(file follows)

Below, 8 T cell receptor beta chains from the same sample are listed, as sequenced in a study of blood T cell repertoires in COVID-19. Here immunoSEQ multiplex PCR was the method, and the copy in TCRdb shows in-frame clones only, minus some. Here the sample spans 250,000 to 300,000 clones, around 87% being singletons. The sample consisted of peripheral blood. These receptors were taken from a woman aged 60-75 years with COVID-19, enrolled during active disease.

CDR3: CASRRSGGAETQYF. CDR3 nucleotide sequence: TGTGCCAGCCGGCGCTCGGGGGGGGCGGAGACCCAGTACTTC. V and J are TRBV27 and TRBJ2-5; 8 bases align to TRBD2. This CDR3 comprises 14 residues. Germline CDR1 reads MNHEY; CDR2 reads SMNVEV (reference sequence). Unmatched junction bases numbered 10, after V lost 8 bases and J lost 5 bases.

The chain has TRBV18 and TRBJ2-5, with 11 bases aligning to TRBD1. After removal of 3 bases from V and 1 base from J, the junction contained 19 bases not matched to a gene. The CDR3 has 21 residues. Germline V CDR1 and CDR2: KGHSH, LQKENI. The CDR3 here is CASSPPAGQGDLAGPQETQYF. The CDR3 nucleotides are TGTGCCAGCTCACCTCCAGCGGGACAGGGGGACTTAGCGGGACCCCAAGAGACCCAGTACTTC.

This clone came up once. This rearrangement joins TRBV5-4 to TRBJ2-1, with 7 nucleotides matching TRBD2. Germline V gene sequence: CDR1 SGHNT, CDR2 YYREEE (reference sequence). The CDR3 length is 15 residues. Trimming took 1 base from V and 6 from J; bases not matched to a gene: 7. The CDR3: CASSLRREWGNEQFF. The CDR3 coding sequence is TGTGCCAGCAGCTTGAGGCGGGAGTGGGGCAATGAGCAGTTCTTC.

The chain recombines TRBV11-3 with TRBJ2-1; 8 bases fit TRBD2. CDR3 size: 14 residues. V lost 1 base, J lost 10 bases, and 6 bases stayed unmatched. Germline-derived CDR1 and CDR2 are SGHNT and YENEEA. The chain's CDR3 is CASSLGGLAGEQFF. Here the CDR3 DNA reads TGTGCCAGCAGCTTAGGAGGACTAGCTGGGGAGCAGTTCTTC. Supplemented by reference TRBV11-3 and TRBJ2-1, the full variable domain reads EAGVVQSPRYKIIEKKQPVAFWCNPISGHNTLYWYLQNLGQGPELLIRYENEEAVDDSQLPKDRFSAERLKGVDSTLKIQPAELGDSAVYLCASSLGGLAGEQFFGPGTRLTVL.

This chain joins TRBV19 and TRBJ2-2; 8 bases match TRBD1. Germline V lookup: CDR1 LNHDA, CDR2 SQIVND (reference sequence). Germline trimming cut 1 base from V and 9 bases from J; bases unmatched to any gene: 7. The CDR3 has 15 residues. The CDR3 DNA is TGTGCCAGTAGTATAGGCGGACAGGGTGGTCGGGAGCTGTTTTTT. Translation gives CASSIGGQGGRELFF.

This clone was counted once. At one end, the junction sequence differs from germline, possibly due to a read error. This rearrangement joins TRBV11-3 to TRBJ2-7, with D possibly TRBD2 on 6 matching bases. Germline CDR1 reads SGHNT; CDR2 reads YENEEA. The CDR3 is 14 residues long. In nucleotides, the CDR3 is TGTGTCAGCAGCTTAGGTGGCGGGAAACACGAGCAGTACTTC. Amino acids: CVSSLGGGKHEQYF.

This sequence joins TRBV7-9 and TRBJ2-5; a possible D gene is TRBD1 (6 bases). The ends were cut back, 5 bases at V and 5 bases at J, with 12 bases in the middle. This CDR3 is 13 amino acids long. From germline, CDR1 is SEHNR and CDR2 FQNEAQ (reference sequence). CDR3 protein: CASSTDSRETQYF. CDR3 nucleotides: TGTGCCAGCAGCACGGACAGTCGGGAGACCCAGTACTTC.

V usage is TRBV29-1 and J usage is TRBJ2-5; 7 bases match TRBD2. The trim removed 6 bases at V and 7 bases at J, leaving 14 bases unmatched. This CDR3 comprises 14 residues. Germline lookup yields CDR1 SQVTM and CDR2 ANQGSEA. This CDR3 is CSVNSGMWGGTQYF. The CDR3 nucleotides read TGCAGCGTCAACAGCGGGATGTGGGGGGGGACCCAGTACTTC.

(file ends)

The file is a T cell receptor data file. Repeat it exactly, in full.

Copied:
Below, 8 T cell receptor beta chains from the same sample are listed, as sequenced in a study of blood T cell repertoires in COVID-19. Here immunoSEQ multiplex PCR was the method, and the copy in TCRdb shows in-frame clones only, minus some. Here the sample spans 250,000 to 300,000 clones, around 87% being singletons. The sample consisted of peripheral blood. These receptors were taken from a woman aged 60-75 years with COVID-19, enrolled during active disease.

CDR3: CASRRSGGAETQYF. CDR3 nucleotide sequence: TGTGCCAGCCGGCGCTCGGGGGGGGCGGAGACCCAGTACTTC. V and J are TRBV27 and TRBJ2-5; 8 bases align to TRBD2. This CDR3 comprises 14 residues. Germline CDR1 reads MNHEY; CDR2 reads SMNVEV (reference sequence). Unmatched junction bases numbered 10, after V lost 8 bases and J lost 5 bases.

The chain has TRBV18 and TRBJ2-5, with 11 bases aligning to TRBD1. After removal of 3 bases from V and 1 base from J, the junction contained 19 bases not matched to a gene. The CDR3 has 21 residues. Germline V CDR1 and CDR2: KGHSH, LQKENI. The CDR3 here is CASSPPAGQGDLAGPQETQYF. The CDR3 nucleotides are TGTGCCAGCTCACCTCCAGCGGGACAGGGGGACTTAGCGGGACCCCAAGAGACCCAGTACTTC.

This clone came up once. This rearrangement joins TRBV5-4 to TRBJ2-1, with 7 nucleotides matching TRBD2. Germline V gene sequence: CDR1 SGHNT, CDR2 YYREEE (reference sequence). The CDR3 length is 15 residues. Trimming took 1 base from V and 6 from J; bases not matched to a gene: 7. The CDR3: CASSLRREWGNEQFF. The CDR3 coding sequence is TGTGCCAGCAGCTTGAGGCGGGAGTGGGGCAATGAGCAGTTCTTC.

The chain recombines TRBV11-3 with TRBJ2-1; 8 bases fit TRBD2. CDR3 size: 14 residues. V lost 1 base, J lost 10 bases, and 6 bases stayed unmatched. Germline-derived CDR1 and CDR2 are SGHNT and YENEEA. The chain's CDR3 is CASSLGGLAGEQFF. Here the CDR3 DNA reads TGTGCCAGCAGCTTAGGAGGACTAGCTGGGGAGCAGTTCTTC. Supplemented by reference TRBV11-3 and TRBJ2-1, the full variable domain reads EAGVVQSPRYKIIEKKQPVAFWCNPISGHNTLYWYLQNLGQGPELLIRYENEEAVDDSQLPKDRFSAERLKGVDSTLKIQPAELGDSAVYLCASSLGGLAGEQFFGPGTRLTVL.

This chain joins TRBV19 and TRBJ2-2; 8 bases match TRBD1. Germline V lookup: CDR1 LNHDA, CDR2 SQIVND (reference sequence). Germline trimming cut 1 base from V and 9 bases from J; bases unmatched to any gene: 7. The CDR3 has 15 residues. The CDR3 DNA is TGTGCCAGTAGTATAGGCGGACAGGGTGGTCGGGAGCTGTTTTTT. Translation gives CASSIGGQGGRELFF.

This clone was counted once. At one end, the junction sequence differs from germline, possibly due to a read error. This rearrangement joins TRBV11-3 to TRBJ2-7, with D possibly TRBD2 on 6 matching bases. Germline CDR1 reads SGHNT; CDR2 reads YENEEA. The CDR3 is 14 residues long. In nucleotides, the CDR3 is TGTGTCAGCAGCTTAGGTGGCGGGAAACACGAGCAGTACTTC. Amino acids: CVSSLGGGKHEQYF.

This sequence joins TRBV7-9 and TRBJ2-5; a possible D gene is TRBD1 (6 bases). The ends were cut back, 5 bases at V and 5 bases at J, with 12 bases in the middle. This CDR3 is 13 amino acids long. From germline, CDR1 is SEHNR and CDR2 FQNEAQ (reference sequence). CDR3 protein: CASSTDSRETQYF. CDR3 nucleotides: TGTGCCAGCAGCACGGACAGTCGGGAGACCCAGTACTTC.

V usage is TRBV29-1 and J usage is TRBJ2-5; 7 bases match TRBD2. The trim removed 6 bases at V and 7 bases at J, leaving 14 bases unmatched. This CDR3 comprises 14 residues. Germline lookup yields CDR1 SQVTM and CDR2 ANQGSEA. This CDR3 is CSVNSGMWGGTQYF. The CDR3 nucleotides read TGCAGCGTCAACAGCGGGATGTGGGGGGGGACCCAGTACTTC.